Influencing the policy debate on immigration
16 December 2014
UCL research on the fiscal and wage impacts of immigration from the A8 countries provided the first injection of data and analysis into fraught media and political debates. It has since been extensively quoted in government reports and the financial press.
The effects of immigration are hotly debated in the UK, with vociferous arguments as to whether they provide a net positive or a negative for the host country and its inhabitants. Yet much of this debate is dominated by closely held emotional or political views, rather than by actual data.
Research at the UCL Centre for Research and Analysis of Migration (CReAM), led by Professor Christian Dustmann, injected vital evidence and impartial analysis into fraught media and political debates. It focused on two questions: what is the effect of immigration on wages in the host country? And what are the fiscal consequences of immigration?
Commissioned by the Low Pay Commission, which sets the national minimum wage in the UK, Professor Dustmann and his colleagues concentrated on effects on wages at the lowest end of the wage distribution, where the minimum wage is more likely to be binding. They found that immigration contributed positively to average wage-growth for UK born workers. However, this was largely the middle and upper end of the wage distribution; there was a slight downward pressure at the bottom of the distribution, where immigration held wages back by 0.7 pence per hour (compared to a contribution of 1.5 pence per hour at the median).
The fiscal impact of A8 immigration, ie from countries which joined the EU in 2004 (including Poland, Hungary, the Lithuania), has been a subject of hot debate in the UK. Was immigration detrimental - i.e. were A8 migrants a net cost in terms of the public benefits and services they used, or did they contribute positively to UK public finances through the taxes they paid? Professor Dustmann's team found that, contrary to widely held assumptions, A8 immigrants who were eligible to claim benefits were actually 60% less likely to receive social or tax benefits or to live in social housing. Every year, from 2004 onwards, A8 workers made a positive contribution to public finance, and in 2008-09 actually paid 37% more taxes than was spent on the public goods and services they received.
These findings proved a vital contribution to what is frequently an emotional and partisan debate: UCL CReAM provided undisputed evidence and clear figures to challenge unfounded claims in media, public and political debate.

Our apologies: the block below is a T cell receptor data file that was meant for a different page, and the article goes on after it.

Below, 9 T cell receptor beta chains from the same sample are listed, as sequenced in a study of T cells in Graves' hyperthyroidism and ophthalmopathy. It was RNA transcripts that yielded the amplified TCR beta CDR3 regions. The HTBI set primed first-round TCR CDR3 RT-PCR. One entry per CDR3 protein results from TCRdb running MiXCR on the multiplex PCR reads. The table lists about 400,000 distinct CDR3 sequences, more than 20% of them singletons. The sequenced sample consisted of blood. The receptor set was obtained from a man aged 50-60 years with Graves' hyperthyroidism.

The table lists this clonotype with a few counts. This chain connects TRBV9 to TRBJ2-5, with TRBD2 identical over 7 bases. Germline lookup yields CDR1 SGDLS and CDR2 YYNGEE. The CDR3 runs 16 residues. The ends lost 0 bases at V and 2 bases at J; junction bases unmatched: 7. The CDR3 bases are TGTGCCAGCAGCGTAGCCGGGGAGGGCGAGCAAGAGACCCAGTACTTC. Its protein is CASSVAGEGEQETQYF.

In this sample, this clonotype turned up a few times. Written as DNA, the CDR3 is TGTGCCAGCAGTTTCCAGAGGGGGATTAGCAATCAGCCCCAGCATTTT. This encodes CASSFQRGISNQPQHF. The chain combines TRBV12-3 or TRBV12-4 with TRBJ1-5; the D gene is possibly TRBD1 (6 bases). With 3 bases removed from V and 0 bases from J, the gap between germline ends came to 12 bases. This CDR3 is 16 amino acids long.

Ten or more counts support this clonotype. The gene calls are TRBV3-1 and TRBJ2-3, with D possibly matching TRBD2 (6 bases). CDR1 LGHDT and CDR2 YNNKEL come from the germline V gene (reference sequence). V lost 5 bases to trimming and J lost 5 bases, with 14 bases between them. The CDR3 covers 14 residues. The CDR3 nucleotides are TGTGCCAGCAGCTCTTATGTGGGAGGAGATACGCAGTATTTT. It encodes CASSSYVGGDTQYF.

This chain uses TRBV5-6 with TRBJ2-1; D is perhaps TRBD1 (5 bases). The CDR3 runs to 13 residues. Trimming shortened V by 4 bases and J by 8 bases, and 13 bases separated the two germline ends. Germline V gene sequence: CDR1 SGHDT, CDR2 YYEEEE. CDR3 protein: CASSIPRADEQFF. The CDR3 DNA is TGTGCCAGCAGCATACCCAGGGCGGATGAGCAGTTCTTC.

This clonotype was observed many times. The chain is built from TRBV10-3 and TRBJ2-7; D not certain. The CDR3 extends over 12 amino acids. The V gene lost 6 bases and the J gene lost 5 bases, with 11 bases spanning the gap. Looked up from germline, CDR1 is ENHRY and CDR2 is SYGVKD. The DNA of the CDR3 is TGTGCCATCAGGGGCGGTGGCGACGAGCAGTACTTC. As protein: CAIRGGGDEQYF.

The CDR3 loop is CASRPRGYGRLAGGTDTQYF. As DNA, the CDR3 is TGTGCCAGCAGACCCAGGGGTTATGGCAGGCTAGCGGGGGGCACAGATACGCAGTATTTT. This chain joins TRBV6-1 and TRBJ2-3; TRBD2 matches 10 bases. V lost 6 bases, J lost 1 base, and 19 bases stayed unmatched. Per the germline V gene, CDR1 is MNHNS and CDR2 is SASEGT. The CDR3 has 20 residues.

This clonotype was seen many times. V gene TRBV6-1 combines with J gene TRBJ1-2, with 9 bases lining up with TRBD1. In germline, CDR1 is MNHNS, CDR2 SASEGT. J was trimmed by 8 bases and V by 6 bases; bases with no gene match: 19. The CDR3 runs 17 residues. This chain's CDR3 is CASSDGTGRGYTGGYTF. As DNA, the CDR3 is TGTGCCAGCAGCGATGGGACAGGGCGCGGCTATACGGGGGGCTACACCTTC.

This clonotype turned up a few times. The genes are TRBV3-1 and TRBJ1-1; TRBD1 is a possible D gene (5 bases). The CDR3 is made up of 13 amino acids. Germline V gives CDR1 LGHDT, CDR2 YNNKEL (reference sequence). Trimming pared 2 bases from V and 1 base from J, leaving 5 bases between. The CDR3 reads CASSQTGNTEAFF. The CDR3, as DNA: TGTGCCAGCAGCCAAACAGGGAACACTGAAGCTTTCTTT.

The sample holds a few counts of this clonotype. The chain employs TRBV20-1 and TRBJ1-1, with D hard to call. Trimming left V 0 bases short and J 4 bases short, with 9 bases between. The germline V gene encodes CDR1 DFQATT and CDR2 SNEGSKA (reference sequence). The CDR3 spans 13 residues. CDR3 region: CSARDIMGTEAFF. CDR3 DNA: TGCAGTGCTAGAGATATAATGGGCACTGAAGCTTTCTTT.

" Our research shows that immigrants who arrived in the UK since 2000 have made a sizeable net fiscal contribution and helped reduce the fiscal burden on UK-born workers. We hope that our research will help to stir the debate on this important issue based on facts rather than anecdotal evidence and hearsay. - Professor Christian Dustmann
The research on the impacts on low-paid workers guided the Low Pay Commission in setting the national minimum wage in 2007. This commissioned research fed into the commission's recommendation that the minimum wage be increased from £5.35 to £5.52 in 2007, affecting an estimated 1.3 million low-paid workers over the following year.
Political debate on immigration has been enriched by the research. A House of Lords Select Committee inquiry into the economic effects of immigration began in 2008. This, the first comprehensive examination of the impacts of immigration, referred repeatedly to research by Professor Dustmann and his colleague Professor Ian Preston. The UCL researchers were also invited to give evidence to the Select Committee, and figures from research featured heavily both in the final report and in the Government's response. Research has been cited in House of Commons debates, and former minister Liam Byrne referred to it as "the one good report in this area".
As the 2014 date on which work restrictions on Romanians and Bulgarians approached, UCL CReAM research once more provided vital input to public and media debate. In 2012-13, the work on the fiscal benefits of immigration was widely cited in the UK press, particularly in the financial press, and used to argue that immigration is, in fact, a net boon for the economy. The Migration Advisory Committee, a Home Office quango, drew heavily on the wages research in the most important and influential official investigation into the impact of immigration on the UK economy, and this led to further commissioned research.